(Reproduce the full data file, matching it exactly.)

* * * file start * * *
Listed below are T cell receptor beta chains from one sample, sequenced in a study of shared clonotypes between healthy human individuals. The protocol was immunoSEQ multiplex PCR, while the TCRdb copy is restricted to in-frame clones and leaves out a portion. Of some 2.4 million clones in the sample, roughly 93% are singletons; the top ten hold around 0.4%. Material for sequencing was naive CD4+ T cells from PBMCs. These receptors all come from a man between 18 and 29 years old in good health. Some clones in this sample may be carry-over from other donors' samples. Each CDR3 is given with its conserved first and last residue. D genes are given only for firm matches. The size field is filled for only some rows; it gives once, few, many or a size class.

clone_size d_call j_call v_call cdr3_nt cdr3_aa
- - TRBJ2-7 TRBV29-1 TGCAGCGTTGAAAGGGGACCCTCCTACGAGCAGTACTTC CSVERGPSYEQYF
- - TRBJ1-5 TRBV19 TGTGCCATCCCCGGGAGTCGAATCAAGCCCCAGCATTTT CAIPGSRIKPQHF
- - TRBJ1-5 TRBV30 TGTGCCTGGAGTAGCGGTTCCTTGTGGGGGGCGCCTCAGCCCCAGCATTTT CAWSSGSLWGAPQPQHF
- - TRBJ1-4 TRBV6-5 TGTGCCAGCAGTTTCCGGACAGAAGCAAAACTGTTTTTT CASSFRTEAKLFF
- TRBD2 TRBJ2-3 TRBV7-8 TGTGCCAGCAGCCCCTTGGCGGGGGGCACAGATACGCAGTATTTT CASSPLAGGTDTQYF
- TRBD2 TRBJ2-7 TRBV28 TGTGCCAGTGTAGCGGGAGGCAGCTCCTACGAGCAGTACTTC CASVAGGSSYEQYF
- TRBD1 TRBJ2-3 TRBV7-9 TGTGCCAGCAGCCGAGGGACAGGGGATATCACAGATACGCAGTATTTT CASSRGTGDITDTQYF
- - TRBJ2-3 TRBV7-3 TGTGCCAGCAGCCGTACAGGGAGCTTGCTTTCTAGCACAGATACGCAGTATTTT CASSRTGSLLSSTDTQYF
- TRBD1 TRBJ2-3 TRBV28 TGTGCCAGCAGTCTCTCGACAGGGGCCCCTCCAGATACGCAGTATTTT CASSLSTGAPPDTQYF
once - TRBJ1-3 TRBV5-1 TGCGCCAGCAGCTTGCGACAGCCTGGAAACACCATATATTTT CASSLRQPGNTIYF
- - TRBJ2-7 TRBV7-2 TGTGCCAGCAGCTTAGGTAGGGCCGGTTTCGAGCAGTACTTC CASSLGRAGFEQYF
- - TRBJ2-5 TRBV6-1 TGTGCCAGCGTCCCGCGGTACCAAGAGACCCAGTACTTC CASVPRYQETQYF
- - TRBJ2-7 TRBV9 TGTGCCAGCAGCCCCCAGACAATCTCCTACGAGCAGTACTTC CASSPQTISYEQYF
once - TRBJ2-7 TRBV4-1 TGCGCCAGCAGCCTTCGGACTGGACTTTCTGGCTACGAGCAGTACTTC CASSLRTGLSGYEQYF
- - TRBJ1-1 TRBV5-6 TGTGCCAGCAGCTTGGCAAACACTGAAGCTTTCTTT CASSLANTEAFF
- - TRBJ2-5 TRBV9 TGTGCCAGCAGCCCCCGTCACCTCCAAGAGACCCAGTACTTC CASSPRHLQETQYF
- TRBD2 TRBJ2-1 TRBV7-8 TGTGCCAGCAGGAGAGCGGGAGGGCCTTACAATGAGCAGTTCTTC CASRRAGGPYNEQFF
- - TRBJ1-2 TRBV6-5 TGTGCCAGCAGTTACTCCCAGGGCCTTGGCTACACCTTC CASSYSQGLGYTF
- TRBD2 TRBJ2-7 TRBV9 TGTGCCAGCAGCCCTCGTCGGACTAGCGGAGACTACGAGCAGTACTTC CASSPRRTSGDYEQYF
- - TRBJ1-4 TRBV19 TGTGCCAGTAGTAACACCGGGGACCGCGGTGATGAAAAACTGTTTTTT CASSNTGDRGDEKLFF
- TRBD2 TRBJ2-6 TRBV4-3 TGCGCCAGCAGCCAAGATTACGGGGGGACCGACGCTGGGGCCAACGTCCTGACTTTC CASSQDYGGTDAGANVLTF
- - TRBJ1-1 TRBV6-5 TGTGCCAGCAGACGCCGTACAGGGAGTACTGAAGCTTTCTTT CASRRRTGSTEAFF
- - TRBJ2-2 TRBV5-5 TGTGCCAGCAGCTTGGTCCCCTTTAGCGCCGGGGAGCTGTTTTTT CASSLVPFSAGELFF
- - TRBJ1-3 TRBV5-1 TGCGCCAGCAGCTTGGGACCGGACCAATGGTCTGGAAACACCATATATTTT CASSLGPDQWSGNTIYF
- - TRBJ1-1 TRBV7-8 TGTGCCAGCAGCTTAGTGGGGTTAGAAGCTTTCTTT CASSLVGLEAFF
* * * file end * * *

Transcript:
Listed below are T cell receptor beta chains from one sample, sequenced in a study of shared clonotypes between healthy human individuals. The protocol was immunoSEQ multiplex PCR, while the TCRdb copy is restricted to in-frame clones and leaves out a portion. Of some 2.4 million clones in the sample, roughly 93% are singletons; the top ten hold around 0.4%. Material for sequencing was naive CD4+ T cells from PBMCs. These receptors all come from a man between 18 and 29 years old in good health. Some clones in this sample may be carry-over from other donors' samples. Each CDR3 is given with its conserved first and last residue. D genes are given only for firm matches. The size field is filled for only some rows; it gives once, few, many or a size class.

clone_size d_call j_call v_call cdr3_nt cdr3_aa
- - TRBJ2-7 TRBV29-1 TGCAGCGTTGAAAGGGGACCCTCCTACGAGCAGTACTTC CSVERGPSYEQYF
- - TRBJ1-5 TRBV19 TGTGCCATCCCCGGGAGTCGAATCAAGCCCCAGCATTTT CAIPGSRIKPQHF
- - TRBJ1-5 TRBV30 TGTGCCTGGAGTAGCGGTTCCTTGTGGGGGGCGCCTCAGCCCCAGCATTTT CAWSSGSLWGAPQPQHF
- - TRBJ1-4 TRBV6-5 TGTGCCAGCAGTTTCCGGACAGAAGCAAAACTGTTTTTT CASSFRTEAKLFF
- TRBD2 TRBJ2-3 TRBV7-8 TGTGCCAGCAGCCCCTTGGCGGGGGGCACAGATACGCAGTATTTT CASSPLAGGTDTQYF
- TRBD2 TRBJ2-7 TRBV28 TGTGCCAGTGTAGCGGGAGGCAGCTCCTACGAGCAGTACTTC CASVAGGSSYEQYF
- TRBD1 TRBJ2-3 TRBV7-9 TGTGCCAGCAGCCGAGGGACAGGGGATATCACAGATACGCAGTATTTT CASSRGTGDITDTQYF
- - TRBJ2-3 TRBV7-3 TGTGCCAGCAGCCGTACAGGGAGCTTGCTTTCTAGCACAGATACGCAGTATTTT CASSRTGSLLSSTDTQYF
- TRBD1 TRBJ2-3 TRBV28 TGTGCCAGCAGTCTCTCGACAGGGGCCCCTCCAGATACGCAGTATTTT CASSLSTGAPPDTQYF
once - TRBJ1-3 TRBV5-1 TGCGCCAGCAGCTTGCGACAGCCTGGAAACACCATATATTTT CASSLRQPGNTIYF
- - TRBJ2-7 TRBV7-2 TGTGCCAGCAGCTTAGGTAGGGCCGGTTTCGAGCAGTACTTC CASSLGRAGFEQYF
- - TRBJ2-5 TRBV6-1 TGTGCCAGCGTCCCGCGGTACCAAGAGACCCAGTACTTC CASVPRYQETQYF
- - TRBJ2-7 TRBV9 TGTGCCAGCAGCCCCCAGACAATCTCCTACGAGCAGTACTTC CASSPQTISYEQYF
once - TRBJ2-7 TRBV4-1 TGCGCCAGCAGCCTTCGGACTGGACTTTCTGGCTACGAGCAGTACTTC CASSLRTGLSGYEQYF
- - TRBJ1-1 TRBV5-6 TGTGCCAGCAGCTTGGCAAACACTGAAGCTTTCTTT CASSLANTEAFF
- - TRBJ2-5 TRBV9 TGTGCCAGCAGCCCCCGTCACCTCCAAGAGACCCAGTACTTC CASSPRHLQETQYF
- TRBD2 TRBJ2-1 TRBV7-8 TGTGCCAGCAGGAGAGCGGGAGGGCCTTACAATGAGCAGTTCTTC CASRRAGGPYNEQFF
- - TRBJ1-2 TRBV6-5 TGTGCCAGCAGTTACTCCCAGGGCCTTGGCTACACCTTC CASSYSQGLGYTF
- TRBD2 TRBJ2-7 TRBV9 TGTGCCAGCAGCCCTCGTCGGACTAGCGGAGACTACGAGCAGTACTTC CASSPRRTSGDYEQYF
- - TRBJ1-4 TRBV19 TGTGCCAGTAGTAACACCGGGGACCGCGGTGATGAAAAACTGTTTTTT CASSNTGDRGDEKLFF
- TRBD2 TRBJ2-6 TRBV4-3 TGCGCCAGCAGCCAAGATTACGGGGGGACCGACGCTGGGGCCAACGTCCTGACTTTC CASSQDYGGTDAGANVLTF
- - TRBJ1-1 TRBV6-5 TGTGCCAGCAGACGCCGTACAGGGAGTACTGAAGCTTTCTTT CASRRRTGSTEAFF
- - TRBJ2-2 TRBV5-5 TGTGCCAGCAGCTTGGTCCCCTTTAGCGCCGGGGAGCTGTTTTTT CASSLVPFSAGELFF
- - TRBJ1-3 TRBV5-1 TGCGCCAGCAGCTTGGGACCGGACCAATGGTCTGGAAACACCATATATTTT CASSLGPDQWSGNTIYF
- - TRBJ1-1 TRBV7-8 TGTGCCAGCAGCTTAGTGGGGTTAGAAGCTTTCTTT CASSLVGLEAFF